Entrepreneurs: Growing demographic trends

    Bin Yu immigrated to the U.S. from China in 2007 after earning a scholarship to LSU, where he founded HitLights, an LED light company. (Photo by Marie Constantin)

    Three hot demographic trends in entrepreneurship across the country—and in Baton Rouge.

    Trend 1: Silver

    Older adults are a growing segment of the national entrepreneurial population. Individuals ages 55 to 64 have gone from making up 15% of new entrepreneurs in 1996 to nearly 26% of all new entrepreneurs in 2016, which marks the highest growth of any age group.

    LOCAL EXAMPLE: Ron Malone, 67, a retired LSU professor, is now co-owner and chief technology officer of AST Bead Filtration System. Malone invented and patented a water filtration system called bead filtration in the 1990s. That system became the basis for products now sold by his company. Asked why he decided to get into business after retirement, Malone says: “I’ve always gotten up every day and gone to work so it’s hard to change the pattern.”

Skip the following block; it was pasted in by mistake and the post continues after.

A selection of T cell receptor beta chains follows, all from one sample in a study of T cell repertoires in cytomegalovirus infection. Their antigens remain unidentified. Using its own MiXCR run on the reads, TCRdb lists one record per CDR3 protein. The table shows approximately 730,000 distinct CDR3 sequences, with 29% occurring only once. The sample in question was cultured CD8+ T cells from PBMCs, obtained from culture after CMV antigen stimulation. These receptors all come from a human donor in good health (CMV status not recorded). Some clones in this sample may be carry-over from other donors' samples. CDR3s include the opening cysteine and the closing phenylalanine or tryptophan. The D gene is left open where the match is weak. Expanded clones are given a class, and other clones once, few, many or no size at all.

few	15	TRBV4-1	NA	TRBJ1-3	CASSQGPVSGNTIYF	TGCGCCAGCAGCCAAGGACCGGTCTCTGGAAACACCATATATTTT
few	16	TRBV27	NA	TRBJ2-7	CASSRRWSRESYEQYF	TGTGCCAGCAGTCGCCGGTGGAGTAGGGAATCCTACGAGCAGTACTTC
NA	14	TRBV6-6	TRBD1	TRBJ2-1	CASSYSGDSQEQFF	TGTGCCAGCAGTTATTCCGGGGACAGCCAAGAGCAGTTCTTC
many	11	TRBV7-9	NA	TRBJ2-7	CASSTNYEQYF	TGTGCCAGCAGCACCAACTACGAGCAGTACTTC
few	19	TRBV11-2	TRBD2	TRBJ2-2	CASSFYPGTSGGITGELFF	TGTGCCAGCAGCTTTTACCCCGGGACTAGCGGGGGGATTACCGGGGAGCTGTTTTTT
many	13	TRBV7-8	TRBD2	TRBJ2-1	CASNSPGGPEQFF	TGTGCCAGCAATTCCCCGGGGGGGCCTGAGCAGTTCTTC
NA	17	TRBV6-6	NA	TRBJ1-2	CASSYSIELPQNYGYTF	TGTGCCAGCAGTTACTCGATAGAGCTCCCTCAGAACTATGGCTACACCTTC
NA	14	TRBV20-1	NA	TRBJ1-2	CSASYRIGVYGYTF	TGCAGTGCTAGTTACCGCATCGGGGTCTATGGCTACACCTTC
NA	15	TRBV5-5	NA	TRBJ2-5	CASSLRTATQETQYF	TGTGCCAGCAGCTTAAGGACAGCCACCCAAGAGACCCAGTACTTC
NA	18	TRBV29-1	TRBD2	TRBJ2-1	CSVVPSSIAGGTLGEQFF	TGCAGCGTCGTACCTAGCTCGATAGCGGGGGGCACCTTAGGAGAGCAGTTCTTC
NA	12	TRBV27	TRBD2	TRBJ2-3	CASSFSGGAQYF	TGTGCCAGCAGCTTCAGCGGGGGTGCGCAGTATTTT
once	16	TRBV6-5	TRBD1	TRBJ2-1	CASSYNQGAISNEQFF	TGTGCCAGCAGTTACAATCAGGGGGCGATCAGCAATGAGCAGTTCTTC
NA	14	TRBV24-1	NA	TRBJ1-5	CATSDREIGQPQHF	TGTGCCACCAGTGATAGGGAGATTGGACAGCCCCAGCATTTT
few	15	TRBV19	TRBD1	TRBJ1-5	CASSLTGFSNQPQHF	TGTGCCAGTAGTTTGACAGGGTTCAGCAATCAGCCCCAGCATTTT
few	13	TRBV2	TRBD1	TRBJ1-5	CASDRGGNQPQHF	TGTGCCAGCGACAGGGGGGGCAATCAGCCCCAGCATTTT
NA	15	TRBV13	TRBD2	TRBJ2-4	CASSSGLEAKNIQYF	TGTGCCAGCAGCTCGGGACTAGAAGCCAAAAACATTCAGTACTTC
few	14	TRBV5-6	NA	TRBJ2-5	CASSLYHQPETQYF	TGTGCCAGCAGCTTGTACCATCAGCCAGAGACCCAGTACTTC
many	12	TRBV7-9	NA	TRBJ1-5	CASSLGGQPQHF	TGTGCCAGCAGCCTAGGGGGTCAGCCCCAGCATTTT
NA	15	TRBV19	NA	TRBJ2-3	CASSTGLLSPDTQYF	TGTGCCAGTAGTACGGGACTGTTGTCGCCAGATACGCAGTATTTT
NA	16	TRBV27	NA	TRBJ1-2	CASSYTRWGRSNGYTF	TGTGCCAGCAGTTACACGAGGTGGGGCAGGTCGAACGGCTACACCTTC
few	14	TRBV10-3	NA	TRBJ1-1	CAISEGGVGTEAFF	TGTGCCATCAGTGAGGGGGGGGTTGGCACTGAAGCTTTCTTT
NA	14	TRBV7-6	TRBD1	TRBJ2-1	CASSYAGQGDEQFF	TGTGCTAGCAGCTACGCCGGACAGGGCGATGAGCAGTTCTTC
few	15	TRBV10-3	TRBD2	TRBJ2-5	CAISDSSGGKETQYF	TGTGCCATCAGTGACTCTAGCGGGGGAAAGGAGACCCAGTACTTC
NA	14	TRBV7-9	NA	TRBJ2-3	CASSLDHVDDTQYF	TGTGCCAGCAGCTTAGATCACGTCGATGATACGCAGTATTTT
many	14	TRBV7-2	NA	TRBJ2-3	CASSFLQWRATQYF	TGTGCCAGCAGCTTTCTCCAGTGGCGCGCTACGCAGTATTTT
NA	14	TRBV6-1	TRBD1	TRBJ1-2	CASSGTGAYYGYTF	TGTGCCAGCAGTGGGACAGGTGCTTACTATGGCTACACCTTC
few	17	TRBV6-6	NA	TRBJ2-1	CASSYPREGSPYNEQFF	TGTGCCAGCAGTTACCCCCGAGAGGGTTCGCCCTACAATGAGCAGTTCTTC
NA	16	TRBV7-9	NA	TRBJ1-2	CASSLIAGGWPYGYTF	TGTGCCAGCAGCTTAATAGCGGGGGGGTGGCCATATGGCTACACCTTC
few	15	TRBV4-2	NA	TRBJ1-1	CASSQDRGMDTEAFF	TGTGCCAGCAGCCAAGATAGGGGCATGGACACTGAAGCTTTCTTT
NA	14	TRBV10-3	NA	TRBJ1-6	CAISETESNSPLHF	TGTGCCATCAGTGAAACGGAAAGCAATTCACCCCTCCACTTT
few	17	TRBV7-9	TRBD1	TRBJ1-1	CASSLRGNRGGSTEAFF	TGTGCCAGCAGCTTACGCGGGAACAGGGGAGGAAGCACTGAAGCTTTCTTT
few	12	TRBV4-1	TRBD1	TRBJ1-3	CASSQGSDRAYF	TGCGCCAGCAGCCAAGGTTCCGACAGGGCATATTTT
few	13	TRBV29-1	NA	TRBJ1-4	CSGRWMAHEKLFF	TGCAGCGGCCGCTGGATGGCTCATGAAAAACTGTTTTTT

Trend 2: Female

    Women now make up 40% of new entrepreneurs in the U.S.—the highest percentage since 1996 when they made up nearly 44%. Yet the rate of entrepreneurship was still significantly higher among men, at 0.39%, than it is among women, at 0.23%, in 2016.

    LOCAL EXAMPLE: Jenni Peters opened Varsity Sports shoe store in 2000. She now has three locations: Baton Rouge, Mandeville and New Orleans. Peters, a competitive runner while teaching marketing at LSU, noticed Baton Rouge didn’t have a place to buy serious running shoes so she started her own. “Go-getter women—that’s certainly something growing in Baton Rouge,” she says. “My advice to women is to make connections and look for every opportunity. If it’s not there, you have to create it.”

    Trend 3: Immigrant

    Foreign-born entrepreneurs now account for almost 30% of new entrepreneurs in the U.S., up from 13% in 1996. Not only that, the rate of new entrepreneurs among immigrants of 0.52% is substantially higher than the native-born rate of 0.26%.

    LOCAL EXAMPLE: Bin Yu immigrated to the U.S. from China in 2007 on a scholarship to LSU, where he founded his own business called HitLights, which supplies LED light strips, light bulbs and accessories. Yu says immigrants may be more inclined to start businesses because there are limitations to finding jobs for foreigners here on visas. “But the U.S. does a good job to encourage foreigners to be entrepreneurs,” he says. “America is still one of the best places to achieve yours dreams because of the freedom here.”